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Venture search funds floated as way to tap endowments, attract start-up talent


By Jesse Schwartz
Published: May 30th, 2018

Tech transfer leaders know the frustration of having valuable, innovative research that could be translated into a potentially valuable start-up if only the right entrepreneur expressed interest and could secure necessary funding. Even more frustrating is knowing that most schools have tens of millions in their endowments invested in companies and financial instruments that don’t have any impact on helping their own start-ups get off the ground and create potentially high rates of return.

Of course, endowment investment committees are understandably risk-averse, and the potential for conflicts of interest and favoritism also serve as barriers for direct investments in university start-ups. But those barriers could be overcome — and university endowments could become a critical source of startup funding — using a “venture search fund” model proposed by a Cincinnati-based venture capitalist. It involves searching for experienced entrepreneurs and using university endowments to invest in independent venture funds that back a diverse portfolio of those founders and their companies.

The venture search fund concept addresses some of the most common commercialization challenges universities face, says Tim Schigel, partner with Refinery Ventures in Cincinnati, OH. Schigel endorses a venture search model in which the university works with a VC firm to fund promising entrepreneurs — entrepreneurs you hope will commercialize your own IP.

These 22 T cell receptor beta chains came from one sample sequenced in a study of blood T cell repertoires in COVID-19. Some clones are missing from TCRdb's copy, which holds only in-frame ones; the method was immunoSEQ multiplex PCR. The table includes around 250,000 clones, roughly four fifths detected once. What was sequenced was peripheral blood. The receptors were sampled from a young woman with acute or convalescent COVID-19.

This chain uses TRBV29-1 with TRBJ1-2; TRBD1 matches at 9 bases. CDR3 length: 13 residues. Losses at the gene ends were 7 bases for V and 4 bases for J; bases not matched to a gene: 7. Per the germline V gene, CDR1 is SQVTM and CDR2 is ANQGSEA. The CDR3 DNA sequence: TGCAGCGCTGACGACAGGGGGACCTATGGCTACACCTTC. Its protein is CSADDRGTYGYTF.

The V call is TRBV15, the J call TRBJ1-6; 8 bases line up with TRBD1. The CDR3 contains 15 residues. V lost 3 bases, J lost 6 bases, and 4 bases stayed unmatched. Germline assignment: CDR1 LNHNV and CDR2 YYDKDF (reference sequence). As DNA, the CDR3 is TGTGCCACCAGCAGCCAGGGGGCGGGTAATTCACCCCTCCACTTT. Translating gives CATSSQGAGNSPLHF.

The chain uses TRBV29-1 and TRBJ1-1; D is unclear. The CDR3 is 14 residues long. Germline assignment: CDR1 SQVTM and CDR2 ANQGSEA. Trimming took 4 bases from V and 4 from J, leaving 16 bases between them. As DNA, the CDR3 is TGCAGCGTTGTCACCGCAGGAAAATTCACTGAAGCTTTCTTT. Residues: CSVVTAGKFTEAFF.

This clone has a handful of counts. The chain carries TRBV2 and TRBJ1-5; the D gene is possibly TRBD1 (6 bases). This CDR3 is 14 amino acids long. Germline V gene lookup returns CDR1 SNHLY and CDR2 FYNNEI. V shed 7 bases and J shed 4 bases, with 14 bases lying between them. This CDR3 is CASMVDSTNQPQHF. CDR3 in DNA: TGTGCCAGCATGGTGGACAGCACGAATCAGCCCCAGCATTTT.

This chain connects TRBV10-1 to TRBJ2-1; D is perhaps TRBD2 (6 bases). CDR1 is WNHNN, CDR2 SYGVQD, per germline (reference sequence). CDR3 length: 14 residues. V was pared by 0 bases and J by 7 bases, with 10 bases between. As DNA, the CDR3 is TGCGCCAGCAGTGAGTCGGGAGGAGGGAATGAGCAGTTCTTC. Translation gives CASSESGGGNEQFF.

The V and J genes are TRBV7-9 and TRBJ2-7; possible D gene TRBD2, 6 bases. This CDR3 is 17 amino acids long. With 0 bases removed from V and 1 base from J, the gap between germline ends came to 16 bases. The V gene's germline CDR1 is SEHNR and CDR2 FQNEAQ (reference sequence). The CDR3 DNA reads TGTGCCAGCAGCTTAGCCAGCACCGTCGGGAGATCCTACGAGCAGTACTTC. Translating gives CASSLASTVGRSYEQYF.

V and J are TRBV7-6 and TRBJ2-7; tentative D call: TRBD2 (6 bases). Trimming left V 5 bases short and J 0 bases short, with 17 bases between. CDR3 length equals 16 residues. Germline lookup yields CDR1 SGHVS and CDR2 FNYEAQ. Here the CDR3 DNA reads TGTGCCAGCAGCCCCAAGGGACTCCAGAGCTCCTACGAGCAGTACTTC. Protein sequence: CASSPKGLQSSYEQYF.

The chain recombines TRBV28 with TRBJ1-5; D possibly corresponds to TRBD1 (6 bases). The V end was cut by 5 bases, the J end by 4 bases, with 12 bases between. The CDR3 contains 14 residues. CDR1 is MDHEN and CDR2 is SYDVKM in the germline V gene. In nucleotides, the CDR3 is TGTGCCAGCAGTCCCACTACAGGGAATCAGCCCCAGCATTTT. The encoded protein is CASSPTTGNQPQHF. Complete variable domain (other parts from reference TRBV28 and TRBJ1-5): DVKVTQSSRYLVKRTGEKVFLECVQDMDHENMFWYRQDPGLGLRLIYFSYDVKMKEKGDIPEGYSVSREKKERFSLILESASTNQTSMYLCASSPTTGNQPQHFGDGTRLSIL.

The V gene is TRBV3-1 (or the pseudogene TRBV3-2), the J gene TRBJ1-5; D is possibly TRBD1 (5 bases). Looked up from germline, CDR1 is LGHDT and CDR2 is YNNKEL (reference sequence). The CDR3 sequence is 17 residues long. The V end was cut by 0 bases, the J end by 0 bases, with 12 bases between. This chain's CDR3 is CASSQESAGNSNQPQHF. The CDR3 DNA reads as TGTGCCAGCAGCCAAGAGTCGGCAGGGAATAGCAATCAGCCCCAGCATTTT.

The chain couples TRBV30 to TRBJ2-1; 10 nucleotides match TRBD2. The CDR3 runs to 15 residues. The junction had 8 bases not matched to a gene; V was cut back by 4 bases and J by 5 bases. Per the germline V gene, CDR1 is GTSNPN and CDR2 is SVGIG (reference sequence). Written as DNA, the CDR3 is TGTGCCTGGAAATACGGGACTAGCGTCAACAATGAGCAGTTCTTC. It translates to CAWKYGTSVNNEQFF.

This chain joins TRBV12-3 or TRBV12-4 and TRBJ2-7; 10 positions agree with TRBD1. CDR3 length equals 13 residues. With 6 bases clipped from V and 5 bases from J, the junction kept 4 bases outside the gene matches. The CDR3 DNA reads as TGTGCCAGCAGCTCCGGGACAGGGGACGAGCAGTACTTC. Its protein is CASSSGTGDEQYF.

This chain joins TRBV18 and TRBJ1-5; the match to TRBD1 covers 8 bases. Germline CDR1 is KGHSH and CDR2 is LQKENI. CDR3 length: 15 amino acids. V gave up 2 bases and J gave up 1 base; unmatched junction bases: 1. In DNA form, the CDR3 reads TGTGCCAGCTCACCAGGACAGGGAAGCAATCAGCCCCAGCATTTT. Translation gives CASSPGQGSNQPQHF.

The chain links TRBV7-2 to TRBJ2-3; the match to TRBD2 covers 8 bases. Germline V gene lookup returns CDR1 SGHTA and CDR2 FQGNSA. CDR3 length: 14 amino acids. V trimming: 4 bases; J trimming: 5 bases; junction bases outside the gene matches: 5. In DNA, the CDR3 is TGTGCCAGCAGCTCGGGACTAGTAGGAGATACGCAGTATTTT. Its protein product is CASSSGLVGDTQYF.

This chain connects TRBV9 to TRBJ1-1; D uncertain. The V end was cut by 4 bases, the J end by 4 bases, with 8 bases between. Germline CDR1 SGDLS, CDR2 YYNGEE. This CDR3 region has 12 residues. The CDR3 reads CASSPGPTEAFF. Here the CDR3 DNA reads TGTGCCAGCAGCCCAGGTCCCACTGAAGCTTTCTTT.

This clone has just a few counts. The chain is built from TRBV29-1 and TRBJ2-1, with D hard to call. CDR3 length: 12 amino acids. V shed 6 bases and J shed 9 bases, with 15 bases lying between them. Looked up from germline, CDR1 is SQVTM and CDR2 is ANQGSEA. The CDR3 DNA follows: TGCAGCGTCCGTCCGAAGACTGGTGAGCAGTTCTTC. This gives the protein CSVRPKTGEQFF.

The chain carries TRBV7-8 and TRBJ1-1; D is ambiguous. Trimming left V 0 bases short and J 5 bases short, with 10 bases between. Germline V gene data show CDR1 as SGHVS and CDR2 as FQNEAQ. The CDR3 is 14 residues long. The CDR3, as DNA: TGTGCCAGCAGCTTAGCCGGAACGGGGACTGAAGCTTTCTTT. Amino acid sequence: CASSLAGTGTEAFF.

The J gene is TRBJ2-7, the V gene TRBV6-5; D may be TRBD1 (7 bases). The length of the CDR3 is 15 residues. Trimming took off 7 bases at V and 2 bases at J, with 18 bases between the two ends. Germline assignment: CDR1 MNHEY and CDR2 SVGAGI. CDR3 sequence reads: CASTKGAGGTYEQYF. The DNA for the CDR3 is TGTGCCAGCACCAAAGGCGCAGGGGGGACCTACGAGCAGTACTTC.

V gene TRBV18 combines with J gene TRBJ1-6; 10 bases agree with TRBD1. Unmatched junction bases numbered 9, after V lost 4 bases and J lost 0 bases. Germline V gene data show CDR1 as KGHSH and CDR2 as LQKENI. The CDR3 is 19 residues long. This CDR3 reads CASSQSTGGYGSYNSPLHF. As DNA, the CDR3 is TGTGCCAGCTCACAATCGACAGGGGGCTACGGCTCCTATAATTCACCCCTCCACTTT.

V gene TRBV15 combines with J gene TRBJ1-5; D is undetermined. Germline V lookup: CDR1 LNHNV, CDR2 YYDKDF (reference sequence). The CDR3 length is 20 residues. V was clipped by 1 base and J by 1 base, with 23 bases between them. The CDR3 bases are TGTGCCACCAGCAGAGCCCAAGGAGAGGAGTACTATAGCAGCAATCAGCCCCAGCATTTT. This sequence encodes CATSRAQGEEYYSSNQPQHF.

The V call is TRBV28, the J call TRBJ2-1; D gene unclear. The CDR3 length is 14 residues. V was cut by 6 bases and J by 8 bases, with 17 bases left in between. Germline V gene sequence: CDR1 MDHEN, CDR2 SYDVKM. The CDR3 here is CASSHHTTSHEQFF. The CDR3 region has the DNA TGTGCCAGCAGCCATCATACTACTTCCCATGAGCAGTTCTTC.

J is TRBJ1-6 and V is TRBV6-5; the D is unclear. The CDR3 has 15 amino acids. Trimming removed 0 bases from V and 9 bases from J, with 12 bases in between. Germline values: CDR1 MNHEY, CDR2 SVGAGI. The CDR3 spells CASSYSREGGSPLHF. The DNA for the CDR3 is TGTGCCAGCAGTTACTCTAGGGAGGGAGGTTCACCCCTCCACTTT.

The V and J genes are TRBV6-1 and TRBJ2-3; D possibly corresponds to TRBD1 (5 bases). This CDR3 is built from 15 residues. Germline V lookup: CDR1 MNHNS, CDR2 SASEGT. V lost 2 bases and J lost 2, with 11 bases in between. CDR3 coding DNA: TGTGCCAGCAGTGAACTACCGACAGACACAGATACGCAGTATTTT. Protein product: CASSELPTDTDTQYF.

The idea is based on the search fund model developed in the 1980s for acquiring and managing mature businesses, Schigel notes. In this model, there is a “jockey,” a “trainer,” and a “horse,” he explains. The jockey is the one who searches for existing businesses that are good targets for acquisition, and the jockey manages the business once it is acquired. The trainer is the investor who provides capital and mentors the jockey, and the horse is the company acquired by the search fund.

To apply the model to university tech transfer, the endowment would invest in a venture search fund, which supplies experienced entrepreneurs who act as jockeys to explore business concepts through technology licensed from universities. However, the jockey would not be limited to research generated by any one university.

In fact, Schigel is readying just such a fund for a launch sometime next year, called Founders in Residence (FIRE), which has an advisory board with university representation. He has released few other details beyond the general construct of a venture search model he envisions, which would operate as part of Refinery.

 “We are still in the planning stages,” he says. “I’m encouraging universities to be involved regardless of whether the endowment participates. However, Refinery’s ultimate capacity will be increased with investment from endowments.”

In the venture search model, university endowments would have access to high-growth commercialization opportunities, and the risk inherent in early-stage investments would be mitigated by partnering with experienced venture capital firms, Schigel asserts.

Typically risk-averse university endowments can utilize the venture search fund as a safer approach to supporting campus commercialization efforts, he adds.

A detailed article on the venture search fund model appears in the May issue of Technology Transfer Tactics. To subscribe and access the full article, along 11 years of archives filled with best practices and detailed success strategies for TTOs, CLICK HERE.

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